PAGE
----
The outcome of political debates can reshape a campaign, boosting some candidates to frontrunner status and tanking the aspirations of others.
Donald Trump and Democratic presidential nominee Joe Biden met for their first debate on Tuesday, and the debates this election cycle are predicted to be the most-watched television of the fall, as predicted by media consultant Brad Adgate in a recent Forbes story.
“With the pandemic curtailing campaign rallies, a polarized political climate, the ratings spike of newscasts, the lack of original programming content on competitive cable networks, an unpredictable president who constantly courts media attention (including expected complaints about the moderator and format) and recent debates setting TV audience records, the 2020 debates could average 100 million viewers, joining ten Super Bowls (including this year’s) and the M*A*S*H finale in 1983 to reach that audience threshold,” he wrote.
Despite the intense viewership, it's unlikely that either Mr Trump or Mr Biden will see huge swings either way, as the polarised American public has mostly made up their minds on who they'll be voting for in November.
Traditionally, general election debates don't tend to end campaigns, as voters tend to have only one option that aligns with their political ideology.
"Generally, with general election debates, it is typically not the case that there are large swings following one's debate performance," Dr Mitchell McKinney, professor of political communication and director of the Political Communication Institute at the University of Missouri, said.
A debate completely derailing a campaign tends to happen during the primaries, when voters have more options, and candidates have less time on stage to define themselves.
During the 2012 Republican primary debates, former governor of Texas Rick Perry made a slip that has come to define his brief career as a national-level political figure.
While Mr Perry's campaign was arguably on the downslide even before the debate, a gaffe he made while answering a question undermined what little hope he had left.
Mr Perry was explaining that he wanted to abolish three agencies within the federal government, and began to list them, but stumbled and forgot the third agency he was proposing to abolish. The audience laughed as he tried to play off the fumble, and he jokingly named the Environmental Protection Agency as the third. A moderator pressed him on the issue and he attempted to course correct.
"The three agencies I would do away with is the education, the, uh, commerce, and, let's see. The third one I can't. I can't. Oops," he said.
That moment came to mark the effective end of Mr Perry as a viable Republican candidate in the 2012 race.
Dr Todd Graham, the Director of Debate at Southern Illinois University, known by some as "America's Debate Coach," pointed to the 2016 Republican primaries and specifically to Texas Senator Ted Cruz's inability to debate against Mr Trump.
"Ted Cruz was a national champion debater, yet in the first several debates against Trump he got his hat handed to him. He wasn't used to Trump. He wasn't used to someone interrupting, to someone using ad homenim attacks," Dr Graham said. "No one was able to overcome Trump."
Mr Trump throttled Mr Cruz during the debates, saddling him with the moniker "Lyin'Ted" and suggesting he was "like a little bit of a maniac" in the way he conducted his business in the Senate. During another debate, he suggested Mr Cruz was the "single biggest liar I have ever dealt with in my life" and compared him to a "little baby. Soft, weak, little baby."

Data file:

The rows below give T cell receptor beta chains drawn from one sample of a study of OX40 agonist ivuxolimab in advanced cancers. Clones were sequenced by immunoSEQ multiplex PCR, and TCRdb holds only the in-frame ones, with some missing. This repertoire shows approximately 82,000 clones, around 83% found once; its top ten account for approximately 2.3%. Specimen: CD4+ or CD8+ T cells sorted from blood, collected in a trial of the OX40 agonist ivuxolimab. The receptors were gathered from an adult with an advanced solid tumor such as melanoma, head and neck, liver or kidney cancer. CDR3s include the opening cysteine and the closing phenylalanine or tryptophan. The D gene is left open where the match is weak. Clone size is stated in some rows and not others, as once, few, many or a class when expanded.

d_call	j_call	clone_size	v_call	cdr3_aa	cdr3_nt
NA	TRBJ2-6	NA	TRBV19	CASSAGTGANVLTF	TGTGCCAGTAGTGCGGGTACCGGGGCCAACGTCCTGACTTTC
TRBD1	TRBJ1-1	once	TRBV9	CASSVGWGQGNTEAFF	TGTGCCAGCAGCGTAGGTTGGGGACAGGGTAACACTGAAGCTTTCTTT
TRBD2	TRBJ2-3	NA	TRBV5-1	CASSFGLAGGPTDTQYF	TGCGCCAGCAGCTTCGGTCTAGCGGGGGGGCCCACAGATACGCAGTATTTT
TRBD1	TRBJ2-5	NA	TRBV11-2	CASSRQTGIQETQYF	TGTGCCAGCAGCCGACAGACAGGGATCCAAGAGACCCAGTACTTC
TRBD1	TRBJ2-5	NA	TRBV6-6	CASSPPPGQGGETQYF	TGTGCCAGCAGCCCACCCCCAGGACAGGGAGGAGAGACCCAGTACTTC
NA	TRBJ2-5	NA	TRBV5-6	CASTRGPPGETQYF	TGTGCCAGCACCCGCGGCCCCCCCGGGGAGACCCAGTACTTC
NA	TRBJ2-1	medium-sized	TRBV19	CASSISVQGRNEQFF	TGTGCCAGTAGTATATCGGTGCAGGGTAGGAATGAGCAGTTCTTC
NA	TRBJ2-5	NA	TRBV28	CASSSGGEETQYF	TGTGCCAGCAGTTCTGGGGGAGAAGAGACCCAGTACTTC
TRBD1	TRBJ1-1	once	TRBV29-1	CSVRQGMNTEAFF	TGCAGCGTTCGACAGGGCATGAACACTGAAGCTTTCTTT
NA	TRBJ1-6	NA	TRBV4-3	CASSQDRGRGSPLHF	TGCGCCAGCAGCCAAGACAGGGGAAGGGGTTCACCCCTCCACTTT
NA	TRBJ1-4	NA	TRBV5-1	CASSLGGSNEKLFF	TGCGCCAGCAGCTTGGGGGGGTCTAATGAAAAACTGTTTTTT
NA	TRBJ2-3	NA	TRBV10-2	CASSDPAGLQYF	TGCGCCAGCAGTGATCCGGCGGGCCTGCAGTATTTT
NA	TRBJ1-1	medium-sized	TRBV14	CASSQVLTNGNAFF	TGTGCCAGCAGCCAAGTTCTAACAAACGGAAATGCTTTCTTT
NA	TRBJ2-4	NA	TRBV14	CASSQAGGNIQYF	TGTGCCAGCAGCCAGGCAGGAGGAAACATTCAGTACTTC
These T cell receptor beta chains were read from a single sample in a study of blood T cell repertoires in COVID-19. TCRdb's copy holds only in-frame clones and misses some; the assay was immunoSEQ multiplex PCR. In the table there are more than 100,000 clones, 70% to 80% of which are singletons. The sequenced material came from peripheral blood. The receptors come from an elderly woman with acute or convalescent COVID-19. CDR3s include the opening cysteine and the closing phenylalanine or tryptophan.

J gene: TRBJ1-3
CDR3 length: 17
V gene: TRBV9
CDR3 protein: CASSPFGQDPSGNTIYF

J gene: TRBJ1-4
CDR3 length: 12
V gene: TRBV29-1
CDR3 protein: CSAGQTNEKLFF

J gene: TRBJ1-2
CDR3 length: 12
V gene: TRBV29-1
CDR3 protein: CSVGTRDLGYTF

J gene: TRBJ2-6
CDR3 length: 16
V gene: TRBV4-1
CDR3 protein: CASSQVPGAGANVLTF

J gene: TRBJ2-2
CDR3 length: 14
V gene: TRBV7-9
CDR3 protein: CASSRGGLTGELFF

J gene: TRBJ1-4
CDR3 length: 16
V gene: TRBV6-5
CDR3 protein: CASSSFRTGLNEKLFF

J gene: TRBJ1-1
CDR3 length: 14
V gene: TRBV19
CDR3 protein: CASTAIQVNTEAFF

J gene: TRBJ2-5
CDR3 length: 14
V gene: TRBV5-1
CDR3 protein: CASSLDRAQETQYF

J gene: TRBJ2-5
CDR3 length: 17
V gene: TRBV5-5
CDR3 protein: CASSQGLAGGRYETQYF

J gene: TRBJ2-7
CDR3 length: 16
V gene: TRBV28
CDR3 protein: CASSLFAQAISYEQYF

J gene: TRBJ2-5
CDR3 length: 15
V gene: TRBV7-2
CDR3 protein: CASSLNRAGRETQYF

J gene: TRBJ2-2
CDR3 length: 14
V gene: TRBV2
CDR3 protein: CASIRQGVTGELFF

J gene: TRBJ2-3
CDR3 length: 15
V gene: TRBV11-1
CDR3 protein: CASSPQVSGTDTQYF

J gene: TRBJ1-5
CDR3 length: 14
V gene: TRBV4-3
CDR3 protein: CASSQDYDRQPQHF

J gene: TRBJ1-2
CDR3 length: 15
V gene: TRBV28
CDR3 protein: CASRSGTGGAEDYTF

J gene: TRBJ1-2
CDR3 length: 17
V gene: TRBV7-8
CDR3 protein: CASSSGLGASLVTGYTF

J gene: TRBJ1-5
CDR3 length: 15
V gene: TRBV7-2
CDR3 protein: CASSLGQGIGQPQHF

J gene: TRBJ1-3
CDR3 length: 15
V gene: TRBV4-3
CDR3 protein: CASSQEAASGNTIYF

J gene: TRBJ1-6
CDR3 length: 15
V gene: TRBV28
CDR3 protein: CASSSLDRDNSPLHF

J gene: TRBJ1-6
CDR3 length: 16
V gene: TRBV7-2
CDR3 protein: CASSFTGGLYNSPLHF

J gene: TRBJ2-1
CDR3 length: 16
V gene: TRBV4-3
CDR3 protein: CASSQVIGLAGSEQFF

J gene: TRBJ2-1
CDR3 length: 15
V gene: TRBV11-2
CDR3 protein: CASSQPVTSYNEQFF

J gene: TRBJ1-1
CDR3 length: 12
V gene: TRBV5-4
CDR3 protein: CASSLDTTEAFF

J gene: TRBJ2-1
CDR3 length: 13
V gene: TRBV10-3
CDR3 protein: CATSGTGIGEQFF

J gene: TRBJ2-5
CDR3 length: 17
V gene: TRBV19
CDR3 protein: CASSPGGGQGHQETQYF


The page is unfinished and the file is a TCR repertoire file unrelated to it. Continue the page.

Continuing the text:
Mr Cruz dropped out of the primaries in May of 2016.
Though most campaign-ending debates occur during the primaries, there is at least one example of a general election debate tanking a candidate's aspirations.
During the 1988 presidential debate between Republican George H W Bush and Democrat Michael Dukakis, Mr Dukakis was asked a question about the death penalty. Mr Dukakis was a vocal opponent of capital punishment, and his critics painted him as being an intellectually cold person.
CNN moderator Bernard Shaw opened the debate by asking Mr Dukakis a question that has become infamous among scholars of presidential elections and campaigns.
''Governor, if Kitty Dukakis were raped and murdered, would you favor an irrevocable death penalty for the killer?'' Mr Shaw asked.
"No, I don't, Bernard, and I think you know that I've opposed the death penalty during all of my life. I don't see any evidence that it's a deterrent and I think there are better and more effective ways to deal with violent crime," Mr Dukakis answered.
Mr Dukakis' answer was well reasoned, to the point, and unwavering. But his lack of emotional reaction to the premise didn't sit well with the American public.
Dr Tammy Vigil, associate professor of communication at Boston University who has authored books on presidential debates and rhetoric, said that moment dealt a major blow to Mr Dukakis presidential aspirations.
"It was a total setup question - and the idea was that he'd respond with some emotion, but he gave a very reasoned response. People wanted an impassioned response, and afterwards his polling sank, because instead of showing compassion, he gave a principled response," Dr Vigil said. "So folks didn’t connect with him. That one question in one moment was a key pivot in the campaign. of course there were other things that happened after that, but that debate, that moment, there was a clear pivot in the polling dat that you could attribute specifically to that answer."